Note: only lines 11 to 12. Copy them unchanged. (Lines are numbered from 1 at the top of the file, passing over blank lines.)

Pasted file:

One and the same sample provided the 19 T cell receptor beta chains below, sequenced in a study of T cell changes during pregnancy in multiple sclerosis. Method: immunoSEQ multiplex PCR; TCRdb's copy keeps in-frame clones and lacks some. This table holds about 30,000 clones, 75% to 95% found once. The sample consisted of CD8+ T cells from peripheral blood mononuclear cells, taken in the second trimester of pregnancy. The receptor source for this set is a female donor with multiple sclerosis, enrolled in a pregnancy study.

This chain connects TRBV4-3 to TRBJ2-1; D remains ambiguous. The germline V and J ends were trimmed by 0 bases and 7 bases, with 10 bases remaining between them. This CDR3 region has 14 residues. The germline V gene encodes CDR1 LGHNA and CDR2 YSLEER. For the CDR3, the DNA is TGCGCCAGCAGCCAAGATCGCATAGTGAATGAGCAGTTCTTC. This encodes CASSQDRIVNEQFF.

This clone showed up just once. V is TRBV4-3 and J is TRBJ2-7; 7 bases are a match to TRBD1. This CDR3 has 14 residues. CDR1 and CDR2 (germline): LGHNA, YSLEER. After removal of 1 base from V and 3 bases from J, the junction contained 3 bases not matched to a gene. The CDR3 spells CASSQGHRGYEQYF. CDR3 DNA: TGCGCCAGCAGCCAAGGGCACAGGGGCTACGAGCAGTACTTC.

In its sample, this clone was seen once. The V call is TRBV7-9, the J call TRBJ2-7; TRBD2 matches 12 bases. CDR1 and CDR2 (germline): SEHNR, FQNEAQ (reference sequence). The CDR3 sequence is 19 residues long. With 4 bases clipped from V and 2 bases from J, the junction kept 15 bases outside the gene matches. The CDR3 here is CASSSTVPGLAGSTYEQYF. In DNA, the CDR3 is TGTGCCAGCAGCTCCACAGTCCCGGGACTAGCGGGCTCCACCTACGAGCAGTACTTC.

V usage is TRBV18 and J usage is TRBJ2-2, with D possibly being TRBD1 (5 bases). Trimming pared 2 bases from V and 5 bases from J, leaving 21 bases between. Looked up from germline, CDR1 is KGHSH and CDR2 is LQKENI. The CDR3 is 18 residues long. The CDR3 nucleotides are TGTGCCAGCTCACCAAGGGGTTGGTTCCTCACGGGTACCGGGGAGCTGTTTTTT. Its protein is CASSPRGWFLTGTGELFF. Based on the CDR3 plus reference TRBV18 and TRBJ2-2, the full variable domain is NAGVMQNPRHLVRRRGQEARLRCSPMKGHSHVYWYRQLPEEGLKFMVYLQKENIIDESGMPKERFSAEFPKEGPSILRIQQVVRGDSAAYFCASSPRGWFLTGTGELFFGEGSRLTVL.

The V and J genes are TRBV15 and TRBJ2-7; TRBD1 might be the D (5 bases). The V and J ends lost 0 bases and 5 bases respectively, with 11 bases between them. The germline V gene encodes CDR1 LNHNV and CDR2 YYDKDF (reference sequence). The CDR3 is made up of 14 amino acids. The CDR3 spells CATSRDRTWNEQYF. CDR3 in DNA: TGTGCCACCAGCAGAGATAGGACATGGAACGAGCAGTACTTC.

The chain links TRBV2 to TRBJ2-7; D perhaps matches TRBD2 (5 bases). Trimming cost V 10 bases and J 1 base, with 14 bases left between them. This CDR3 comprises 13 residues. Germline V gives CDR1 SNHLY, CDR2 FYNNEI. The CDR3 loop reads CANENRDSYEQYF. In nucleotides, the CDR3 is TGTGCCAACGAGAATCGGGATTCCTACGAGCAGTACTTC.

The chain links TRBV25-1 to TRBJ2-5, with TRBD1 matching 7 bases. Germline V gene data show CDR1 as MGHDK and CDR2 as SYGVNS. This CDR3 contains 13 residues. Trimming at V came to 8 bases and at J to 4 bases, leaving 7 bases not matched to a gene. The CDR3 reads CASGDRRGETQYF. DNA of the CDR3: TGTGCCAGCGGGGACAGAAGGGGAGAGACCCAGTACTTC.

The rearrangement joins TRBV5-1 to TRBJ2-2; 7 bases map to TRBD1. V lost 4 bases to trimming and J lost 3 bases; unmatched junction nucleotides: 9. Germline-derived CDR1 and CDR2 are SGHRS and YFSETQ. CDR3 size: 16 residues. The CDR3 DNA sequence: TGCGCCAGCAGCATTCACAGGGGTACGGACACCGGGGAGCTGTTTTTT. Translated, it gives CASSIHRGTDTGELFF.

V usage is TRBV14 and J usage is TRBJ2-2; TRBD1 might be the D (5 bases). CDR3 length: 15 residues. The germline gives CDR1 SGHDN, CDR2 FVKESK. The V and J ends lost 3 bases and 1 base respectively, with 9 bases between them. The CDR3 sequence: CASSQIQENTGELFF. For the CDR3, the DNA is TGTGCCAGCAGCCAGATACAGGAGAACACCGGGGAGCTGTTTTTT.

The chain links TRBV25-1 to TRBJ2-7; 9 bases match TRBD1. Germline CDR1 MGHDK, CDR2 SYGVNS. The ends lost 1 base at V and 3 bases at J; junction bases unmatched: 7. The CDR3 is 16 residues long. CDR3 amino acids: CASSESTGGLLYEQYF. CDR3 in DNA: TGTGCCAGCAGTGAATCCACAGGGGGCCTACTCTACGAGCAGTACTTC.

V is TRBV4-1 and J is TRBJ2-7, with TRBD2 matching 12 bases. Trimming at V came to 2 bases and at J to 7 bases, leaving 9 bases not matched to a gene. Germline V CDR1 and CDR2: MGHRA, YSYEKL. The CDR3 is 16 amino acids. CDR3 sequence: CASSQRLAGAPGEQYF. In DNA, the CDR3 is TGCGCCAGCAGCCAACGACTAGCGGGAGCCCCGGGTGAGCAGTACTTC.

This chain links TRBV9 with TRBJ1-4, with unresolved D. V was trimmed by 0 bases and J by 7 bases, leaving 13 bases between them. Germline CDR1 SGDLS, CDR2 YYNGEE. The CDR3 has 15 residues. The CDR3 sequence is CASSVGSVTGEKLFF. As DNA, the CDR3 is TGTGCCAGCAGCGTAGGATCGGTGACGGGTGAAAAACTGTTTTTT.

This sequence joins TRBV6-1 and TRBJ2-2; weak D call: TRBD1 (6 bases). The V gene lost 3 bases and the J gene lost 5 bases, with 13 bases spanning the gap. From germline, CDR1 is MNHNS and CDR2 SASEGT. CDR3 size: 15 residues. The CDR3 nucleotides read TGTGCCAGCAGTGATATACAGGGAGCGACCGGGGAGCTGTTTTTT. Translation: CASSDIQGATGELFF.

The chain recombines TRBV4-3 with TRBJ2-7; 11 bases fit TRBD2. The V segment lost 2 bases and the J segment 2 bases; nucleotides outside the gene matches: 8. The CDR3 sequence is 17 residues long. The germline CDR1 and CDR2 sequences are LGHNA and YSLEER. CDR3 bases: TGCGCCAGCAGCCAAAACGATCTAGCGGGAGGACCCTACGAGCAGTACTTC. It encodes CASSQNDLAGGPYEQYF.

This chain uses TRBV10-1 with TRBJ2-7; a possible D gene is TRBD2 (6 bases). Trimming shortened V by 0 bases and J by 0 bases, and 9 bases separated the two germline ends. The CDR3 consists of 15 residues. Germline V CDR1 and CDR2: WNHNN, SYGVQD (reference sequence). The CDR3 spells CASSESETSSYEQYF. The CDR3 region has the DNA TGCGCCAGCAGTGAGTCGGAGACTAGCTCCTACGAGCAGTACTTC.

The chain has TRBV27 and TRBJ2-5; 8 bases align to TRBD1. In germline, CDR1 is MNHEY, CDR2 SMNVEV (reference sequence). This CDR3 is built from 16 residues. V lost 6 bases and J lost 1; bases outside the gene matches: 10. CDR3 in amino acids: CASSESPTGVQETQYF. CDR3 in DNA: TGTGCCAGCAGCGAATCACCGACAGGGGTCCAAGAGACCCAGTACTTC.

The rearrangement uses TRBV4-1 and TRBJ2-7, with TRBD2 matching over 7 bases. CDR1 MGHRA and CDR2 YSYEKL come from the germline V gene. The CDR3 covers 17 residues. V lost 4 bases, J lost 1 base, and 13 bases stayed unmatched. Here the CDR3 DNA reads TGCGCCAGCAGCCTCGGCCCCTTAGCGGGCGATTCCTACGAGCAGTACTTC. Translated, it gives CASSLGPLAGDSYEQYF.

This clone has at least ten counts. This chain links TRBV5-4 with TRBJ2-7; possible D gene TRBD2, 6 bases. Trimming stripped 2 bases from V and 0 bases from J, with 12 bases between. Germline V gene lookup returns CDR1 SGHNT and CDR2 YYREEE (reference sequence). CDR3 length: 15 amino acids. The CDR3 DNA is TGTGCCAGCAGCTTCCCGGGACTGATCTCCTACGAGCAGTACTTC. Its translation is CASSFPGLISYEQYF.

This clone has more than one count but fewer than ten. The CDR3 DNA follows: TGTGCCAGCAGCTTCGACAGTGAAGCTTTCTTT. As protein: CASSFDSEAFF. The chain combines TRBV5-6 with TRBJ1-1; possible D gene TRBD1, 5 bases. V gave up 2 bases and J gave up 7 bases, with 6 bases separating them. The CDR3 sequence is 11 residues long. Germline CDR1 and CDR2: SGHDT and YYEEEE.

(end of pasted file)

The chain links TRBV25-1 to TRBJ2-7; 9 bases match TRBD1. Germline CDR1 MGHDK, CDR2 SYGVNS. The ends lost 1 base at V and 3 bases at J; junction bases unmatched: 7. The CDR3 is 16 residues long. CDR3 amino acids: CASSESTGGLLYEQYF. CDR3 in DNA: TGTGCCAGCAGTGAATCCACAGGGGGCCTACTCTACGAGCAGTACTTC.

V is TRBV4-1 and J is TRBJ2-7, with TRBD2 matching 12 bases. Trimming at V came to 2 bases and at J to 7 bases, leaving 9 bases not matched to a gene. Germline V CDR1 and CDR2: MGHRA, YSYEKL. The CDR3 is 16 amino acids. CDR3 sequence: CASSQRLAGAPGEQYF. In DNA, the CDR3 is TGCGCCAGCAGCCAACGACTAGCGGGAGCCCCGGGTGAGCAGTACTTC.